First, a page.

People might still be lamenting the rise of e-books, but while they debate, technology marches on. This may come as news to some, but authors these days are no longer providing "manuscripts," they're providing "content." Because that story that's been rolling around in your head for years might end up on the pages of a book, as bits and bytes on an e-reader or even get translated into a game.
Check out this announcement from Kristin Nelson yesterday:
FICTION: YOUNG ADULT
Flash media and online game artist (with an already created Facebook game set in the world with 13,000 registered users) Marie Lu’s debut dystopian YA trilogy starting with LEGEND, set in the flooded Republic of Los Angeles 2130 A.D., about a boy who is the Republic’s most wanted criminal and a girl who is the Republic’s most beloved government prodigy whose paths cross when her brother is murdered and she is hired to hunt down the boy responsible—but the truth they uncover will become legend, to Jen Besser at Putnam Children’s for fall 2011 publication, at auction in a very major deal, by Kristin Nelson at Nelson Literary Agency (World).
13,000 registered game users, before she even had a book deal! Amazing!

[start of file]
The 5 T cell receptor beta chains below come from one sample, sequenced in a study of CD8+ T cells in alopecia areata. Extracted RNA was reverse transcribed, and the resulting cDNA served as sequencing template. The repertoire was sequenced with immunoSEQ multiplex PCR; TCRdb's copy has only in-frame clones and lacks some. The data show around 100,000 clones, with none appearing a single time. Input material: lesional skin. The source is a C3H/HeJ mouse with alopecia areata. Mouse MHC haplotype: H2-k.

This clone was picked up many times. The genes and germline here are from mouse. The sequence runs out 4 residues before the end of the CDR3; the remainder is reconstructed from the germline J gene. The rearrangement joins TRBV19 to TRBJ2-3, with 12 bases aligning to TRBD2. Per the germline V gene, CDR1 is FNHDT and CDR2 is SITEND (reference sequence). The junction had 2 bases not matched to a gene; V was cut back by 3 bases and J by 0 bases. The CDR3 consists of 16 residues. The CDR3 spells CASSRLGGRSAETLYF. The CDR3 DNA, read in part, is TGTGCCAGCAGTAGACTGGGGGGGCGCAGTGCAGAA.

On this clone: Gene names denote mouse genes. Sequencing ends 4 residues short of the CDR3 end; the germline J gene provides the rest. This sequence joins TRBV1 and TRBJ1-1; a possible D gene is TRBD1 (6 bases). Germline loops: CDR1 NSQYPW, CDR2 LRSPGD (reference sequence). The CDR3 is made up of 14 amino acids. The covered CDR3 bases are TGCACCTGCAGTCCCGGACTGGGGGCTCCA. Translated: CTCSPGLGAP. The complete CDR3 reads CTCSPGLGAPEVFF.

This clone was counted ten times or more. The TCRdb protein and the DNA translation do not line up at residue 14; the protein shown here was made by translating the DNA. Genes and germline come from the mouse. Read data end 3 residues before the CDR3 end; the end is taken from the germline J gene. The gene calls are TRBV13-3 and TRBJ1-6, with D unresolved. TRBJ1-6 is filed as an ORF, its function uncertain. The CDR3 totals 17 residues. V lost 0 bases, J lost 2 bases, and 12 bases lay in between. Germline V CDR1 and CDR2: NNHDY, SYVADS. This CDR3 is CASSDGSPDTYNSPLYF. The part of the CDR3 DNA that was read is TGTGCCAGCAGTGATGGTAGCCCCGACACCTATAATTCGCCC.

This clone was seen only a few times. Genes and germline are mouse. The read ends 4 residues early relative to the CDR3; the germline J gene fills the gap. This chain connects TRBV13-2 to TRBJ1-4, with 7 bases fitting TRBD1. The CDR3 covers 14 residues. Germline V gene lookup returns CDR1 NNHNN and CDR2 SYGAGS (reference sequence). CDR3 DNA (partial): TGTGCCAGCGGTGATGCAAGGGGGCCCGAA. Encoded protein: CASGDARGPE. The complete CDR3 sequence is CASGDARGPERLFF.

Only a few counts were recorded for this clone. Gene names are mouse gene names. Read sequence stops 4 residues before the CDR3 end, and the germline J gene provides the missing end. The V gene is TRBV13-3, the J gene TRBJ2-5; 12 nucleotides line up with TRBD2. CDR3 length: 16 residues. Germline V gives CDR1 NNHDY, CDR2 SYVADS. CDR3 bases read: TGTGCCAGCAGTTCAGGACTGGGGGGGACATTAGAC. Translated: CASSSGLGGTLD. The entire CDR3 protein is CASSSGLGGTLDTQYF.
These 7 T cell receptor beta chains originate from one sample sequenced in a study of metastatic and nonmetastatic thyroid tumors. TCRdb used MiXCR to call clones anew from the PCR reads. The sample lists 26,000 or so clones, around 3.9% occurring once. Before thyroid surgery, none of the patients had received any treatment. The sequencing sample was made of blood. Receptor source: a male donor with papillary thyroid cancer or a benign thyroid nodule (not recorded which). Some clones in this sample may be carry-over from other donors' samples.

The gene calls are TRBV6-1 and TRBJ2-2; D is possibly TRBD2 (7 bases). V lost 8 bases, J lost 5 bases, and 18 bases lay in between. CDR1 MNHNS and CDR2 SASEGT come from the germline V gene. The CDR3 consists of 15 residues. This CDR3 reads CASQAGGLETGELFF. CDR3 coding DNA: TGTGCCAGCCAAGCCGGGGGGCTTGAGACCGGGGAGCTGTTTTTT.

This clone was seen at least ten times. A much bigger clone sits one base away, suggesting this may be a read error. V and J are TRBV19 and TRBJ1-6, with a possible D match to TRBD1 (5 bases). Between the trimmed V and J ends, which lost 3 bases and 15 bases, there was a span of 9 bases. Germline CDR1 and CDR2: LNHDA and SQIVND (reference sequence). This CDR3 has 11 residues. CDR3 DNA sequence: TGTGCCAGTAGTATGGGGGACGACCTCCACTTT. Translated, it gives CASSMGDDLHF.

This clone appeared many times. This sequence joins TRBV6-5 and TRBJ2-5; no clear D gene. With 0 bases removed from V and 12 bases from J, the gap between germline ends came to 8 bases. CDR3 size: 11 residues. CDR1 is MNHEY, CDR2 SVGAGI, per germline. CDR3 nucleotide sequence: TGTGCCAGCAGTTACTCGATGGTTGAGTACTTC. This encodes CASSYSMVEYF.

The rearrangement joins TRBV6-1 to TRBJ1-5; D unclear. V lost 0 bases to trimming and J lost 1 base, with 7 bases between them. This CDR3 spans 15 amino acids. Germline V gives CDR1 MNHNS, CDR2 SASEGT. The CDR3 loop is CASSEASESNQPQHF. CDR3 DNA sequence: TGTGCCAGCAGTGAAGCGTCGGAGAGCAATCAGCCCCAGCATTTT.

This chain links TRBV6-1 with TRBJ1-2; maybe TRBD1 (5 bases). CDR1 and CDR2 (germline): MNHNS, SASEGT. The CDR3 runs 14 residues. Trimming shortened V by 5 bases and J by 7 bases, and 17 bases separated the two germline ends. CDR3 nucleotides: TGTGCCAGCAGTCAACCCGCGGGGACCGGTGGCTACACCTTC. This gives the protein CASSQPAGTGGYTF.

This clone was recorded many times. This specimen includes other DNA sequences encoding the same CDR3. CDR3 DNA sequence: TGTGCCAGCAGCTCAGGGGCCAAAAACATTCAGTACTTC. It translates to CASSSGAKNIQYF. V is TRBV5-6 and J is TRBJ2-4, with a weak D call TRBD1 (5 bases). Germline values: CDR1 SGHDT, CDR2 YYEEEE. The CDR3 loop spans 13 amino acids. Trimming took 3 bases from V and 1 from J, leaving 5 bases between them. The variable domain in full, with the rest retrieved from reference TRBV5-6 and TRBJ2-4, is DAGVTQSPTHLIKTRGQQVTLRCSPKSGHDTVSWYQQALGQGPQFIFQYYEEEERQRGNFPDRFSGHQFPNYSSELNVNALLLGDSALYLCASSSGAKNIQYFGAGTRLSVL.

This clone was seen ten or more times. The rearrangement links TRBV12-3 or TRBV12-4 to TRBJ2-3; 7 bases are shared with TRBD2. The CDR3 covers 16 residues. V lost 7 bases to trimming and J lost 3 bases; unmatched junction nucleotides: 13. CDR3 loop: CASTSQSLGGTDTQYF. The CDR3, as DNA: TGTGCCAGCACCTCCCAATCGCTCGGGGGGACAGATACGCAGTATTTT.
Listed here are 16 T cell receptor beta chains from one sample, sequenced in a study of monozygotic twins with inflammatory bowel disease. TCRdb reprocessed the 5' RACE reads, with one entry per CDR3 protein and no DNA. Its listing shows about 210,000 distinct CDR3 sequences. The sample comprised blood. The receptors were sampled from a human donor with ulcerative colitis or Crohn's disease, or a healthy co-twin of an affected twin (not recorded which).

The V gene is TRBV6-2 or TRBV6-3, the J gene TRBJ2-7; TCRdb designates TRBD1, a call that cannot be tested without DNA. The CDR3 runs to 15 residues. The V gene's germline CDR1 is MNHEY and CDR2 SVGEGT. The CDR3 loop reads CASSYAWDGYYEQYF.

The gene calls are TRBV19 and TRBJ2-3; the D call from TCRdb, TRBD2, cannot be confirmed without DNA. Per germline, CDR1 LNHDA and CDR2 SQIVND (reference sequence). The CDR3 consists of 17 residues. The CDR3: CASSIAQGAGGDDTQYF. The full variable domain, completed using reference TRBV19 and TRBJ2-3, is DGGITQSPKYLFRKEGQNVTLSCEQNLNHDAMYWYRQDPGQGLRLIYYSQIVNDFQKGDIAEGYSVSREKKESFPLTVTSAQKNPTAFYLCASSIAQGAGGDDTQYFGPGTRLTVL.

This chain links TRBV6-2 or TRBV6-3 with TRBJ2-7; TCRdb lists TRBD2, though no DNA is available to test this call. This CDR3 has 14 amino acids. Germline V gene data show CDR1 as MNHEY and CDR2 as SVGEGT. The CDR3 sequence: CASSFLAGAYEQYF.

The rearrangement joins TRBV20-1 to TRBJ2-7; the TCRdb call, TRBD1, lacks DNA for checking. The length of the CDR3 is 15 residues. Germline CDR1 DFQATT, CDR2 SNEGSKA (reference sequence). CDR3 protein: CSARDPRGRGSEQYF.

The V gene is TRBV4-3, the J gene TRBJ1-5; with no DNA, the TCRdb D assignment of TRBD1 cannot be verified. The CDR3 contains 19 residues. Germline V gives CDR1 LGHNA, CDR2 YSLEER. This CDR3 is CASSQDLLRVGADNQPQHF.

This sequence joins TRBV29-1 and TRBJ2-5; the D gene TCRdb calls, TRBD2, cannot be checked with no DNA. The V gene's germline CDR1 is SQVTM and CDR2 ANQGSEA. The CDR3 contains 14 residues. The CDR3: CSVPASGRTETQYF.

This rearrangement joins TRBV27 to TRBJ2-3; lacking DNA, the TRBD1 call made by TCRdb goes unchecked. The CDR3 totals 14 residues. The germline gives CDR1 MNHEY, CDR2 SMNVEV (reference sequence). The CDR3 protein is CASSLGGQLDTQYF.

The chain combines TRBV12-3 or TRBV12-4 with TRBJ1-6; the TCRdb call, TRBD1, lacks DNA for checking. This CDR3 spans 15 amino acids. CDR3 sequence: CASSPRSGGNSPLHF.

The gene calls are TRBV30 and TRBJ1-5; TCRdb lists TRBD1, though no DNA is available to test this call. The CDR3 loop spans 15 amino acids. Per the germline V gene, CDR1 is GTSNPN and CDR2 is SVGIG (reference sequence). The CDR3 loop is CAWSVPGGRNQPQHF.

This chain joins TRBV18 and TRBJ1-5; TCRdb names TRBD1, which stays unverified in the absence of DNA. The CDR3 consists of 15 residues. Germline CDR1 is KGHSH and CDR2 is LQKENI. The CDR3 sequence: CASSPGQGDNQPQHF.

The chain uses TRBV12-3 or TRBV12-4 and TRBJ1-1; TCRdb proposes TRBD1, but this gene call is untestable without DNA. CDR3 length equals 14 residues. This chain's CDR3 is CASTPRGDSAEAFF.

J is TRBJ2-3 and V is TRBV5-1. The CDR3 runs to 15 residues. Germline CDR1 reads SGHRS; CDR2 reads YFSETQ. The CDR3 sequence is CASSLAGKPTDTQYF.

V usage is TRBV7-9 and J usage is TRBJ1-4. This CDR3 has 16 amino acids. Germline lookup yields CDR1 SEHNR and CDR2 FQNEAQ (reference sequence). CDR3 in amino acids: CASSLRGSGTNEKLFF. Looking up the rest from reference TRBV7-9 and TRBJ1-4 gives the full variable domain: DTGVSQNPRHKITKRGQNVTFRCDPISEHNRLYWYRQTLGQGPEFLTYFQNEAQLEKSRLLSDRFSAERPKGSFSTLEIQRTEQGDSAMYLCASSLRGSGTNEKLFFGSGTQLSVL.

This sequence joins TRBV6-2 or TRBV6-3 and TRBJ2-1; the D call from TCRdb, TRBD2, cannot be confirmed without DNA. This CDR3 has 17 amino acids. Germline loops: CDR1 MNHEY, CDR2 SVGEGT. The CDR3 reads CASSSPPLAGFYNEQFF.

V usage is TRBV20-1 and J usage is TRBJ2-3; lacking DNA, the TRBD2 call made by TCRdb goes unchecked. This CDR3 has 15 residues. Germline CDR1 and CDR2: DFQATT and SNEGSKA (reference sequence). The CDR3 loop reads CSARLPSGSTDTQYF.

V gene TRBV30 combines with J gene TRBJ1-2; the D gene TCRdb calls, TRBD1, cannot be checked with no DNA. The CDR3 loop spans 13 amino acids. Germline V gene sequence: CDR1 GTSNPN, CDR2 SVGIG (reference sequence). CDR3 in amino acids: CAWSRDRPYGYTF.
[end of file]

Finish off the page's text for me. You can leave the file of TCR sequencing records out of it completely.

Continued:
Meanwhile, the former president and publisher of Simon & Schuster, Rick Richter, has launched his own company, Ruckus Media Group, to create high-def story apps for kids. The first book available, The Velveteen Rabbit, has the story read aloud by Meryl Streep while the screen zooms and pans over classic illustrations. The company plans to digitize favorites like Tom Thumb and John Henry. But they've also signed up authors like Jon Scieszka and Andrew Clements to create new work specifically for this format. You can read more about this at Publisher's Weekly and at RuckusMediaGroup.com
Big publishers are getting in on the digital movement as well. Random House Children's Books recently partnered with Smashing Ideas, Inc. to create similar book-based apps for kids.
Individual authors are getting in on the act, too. Last October, author/illustrator Elizabeth Dulemba released Lula's Brew for the iPod/iPhone and she recently made it available for the iPad as well. And back in June I wrote about a company called Smories.com, that takes short, original stories from authors then has them read aloud by children. The site gets more than 500 submissions each month, and the videos receive more than 35,000 views.
So...how will gaming and video change books? Are you ready for this new frontier?
And the winner of a Roald Dahl book is:
Congratulations, JEM! Email me at solvangsherrie at gmail dot com with your mailing address and the name of the book you'd like.